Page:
Malaysia's acting transport minister has said that he was informed by the Chinese government that it received new satellite images of possible debris from the missing plane.
Hishammuddin Hussein told reporters in Kuala Lumpur on Saturday that the images showed an object that measures 22.5-by-13 metres.
The new object was reportedly spotted about 120km away from the sightings first announced by Australia last Thursday, according to Al Jazeera's Andrew Thomas, who was reporting from Perth.
The latest announcement came as the hunt for the Malaysian Airlines flight MH370 entered its third week, with the country asking the US to provide undersea surveillance technology and search efforts continuing thousands of kilometres off the coast of Australia.
The Australian Maritime Safety Authority said it would send six aircraft throughout the day on Saturday.
In Beijing on Saturday, relatives of the passengers were getting increasingly angry, with hundreds of them confronting Malaysian officials.
They said they had not been able to ask the officials about the search efforts.
The families later held a separate news conference to express their frustration.
|Search area off the west coast of Australia [EPA]
On Friday, Hussein, who is also the country's defence minister, asked the US for underwater technology.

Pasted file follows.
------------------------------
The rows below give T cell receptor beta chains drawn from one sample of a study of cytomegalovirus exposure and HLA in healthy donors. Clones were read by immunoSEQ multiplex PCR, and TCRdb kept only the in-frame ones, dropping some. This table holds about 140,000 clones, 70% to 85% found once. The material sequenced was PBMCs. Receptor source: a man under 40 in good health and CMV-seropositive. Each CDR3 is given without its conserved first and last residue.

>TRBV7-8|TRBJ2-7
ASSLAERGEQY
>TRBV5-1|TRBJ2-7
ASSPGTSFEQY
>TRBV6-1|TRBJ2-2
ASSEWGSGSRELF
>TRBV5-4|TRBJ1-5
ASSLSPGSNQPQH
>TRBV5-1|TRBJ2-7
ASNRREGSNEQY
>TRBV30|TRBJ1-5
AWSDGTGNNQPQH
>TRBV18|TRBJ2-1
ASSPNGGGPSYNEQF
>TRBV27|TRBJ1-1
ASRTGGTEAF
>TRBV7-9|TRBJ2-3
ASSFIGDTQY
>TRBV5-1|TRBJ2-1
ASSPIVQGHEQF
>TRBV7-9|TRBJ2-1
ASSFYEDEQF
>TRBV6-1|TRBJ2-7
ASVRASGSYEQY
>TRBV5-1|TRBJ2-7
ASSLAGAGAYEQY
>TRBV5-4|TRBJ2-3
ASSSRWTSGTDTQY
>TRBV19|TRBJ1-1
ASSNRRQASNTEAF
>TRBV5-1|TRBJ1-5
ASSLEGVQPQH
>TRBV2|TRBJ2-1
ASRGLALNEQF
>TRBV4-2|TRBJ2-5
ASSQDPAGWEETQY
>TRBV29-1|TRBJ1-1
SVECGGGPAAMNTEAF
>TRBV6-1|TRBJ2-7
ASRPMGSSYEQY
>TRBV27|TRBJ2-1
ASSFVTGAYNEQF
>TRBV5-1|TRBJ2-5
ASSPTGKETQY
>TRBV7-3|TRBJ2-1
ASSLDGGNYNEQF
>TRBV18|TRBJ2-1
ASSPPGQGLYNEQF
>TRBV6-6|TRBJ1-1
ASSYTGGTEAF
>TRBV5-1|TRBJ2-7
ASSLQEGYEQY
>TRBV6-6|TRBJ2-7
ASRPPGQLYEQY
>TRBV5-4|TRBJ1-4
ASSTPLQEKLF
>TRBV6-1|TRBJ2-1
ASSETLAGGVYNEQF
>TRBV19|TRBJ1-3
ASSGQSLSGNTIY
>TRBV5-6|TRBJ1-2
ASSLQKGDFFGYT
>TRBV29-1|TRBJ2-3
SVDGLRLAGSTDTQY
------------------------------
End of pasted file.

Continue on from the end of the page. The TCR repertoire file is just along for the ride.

Chuck Hagel, the US defence secretary, told Hussein that he would contact Malaysian authorities after considering the matter.
Five planes were sent to the southern Indian Ocean on Friday to look for objects that may be from the missing Malaysian jet.
And an Australian official said the hunt would be extended for another day after nothing had been found in the area, about 2,500km southwest of Perth, according to the AP news agency.
"Something that was floating on the sea that long ago may no longer be floating," said Warren Truss, who is the acting Australian prime minister while Tony Abbott is in Papua New Guinea. "It may have slipped to the bottom," he added.
Abbott also said "if there is anything down there, we will find it".
Search efforts shifted to remote areas of the Indian Ocean after objects were identified on satellite images five days ago.
Efforts have also been renewed in the Andaman Sea between India and Thailand, covering areas that have already been thoroughly swept.
Australian, New Zealand and US aircraft will be joined by Chinese and Japanese planes over the weekend.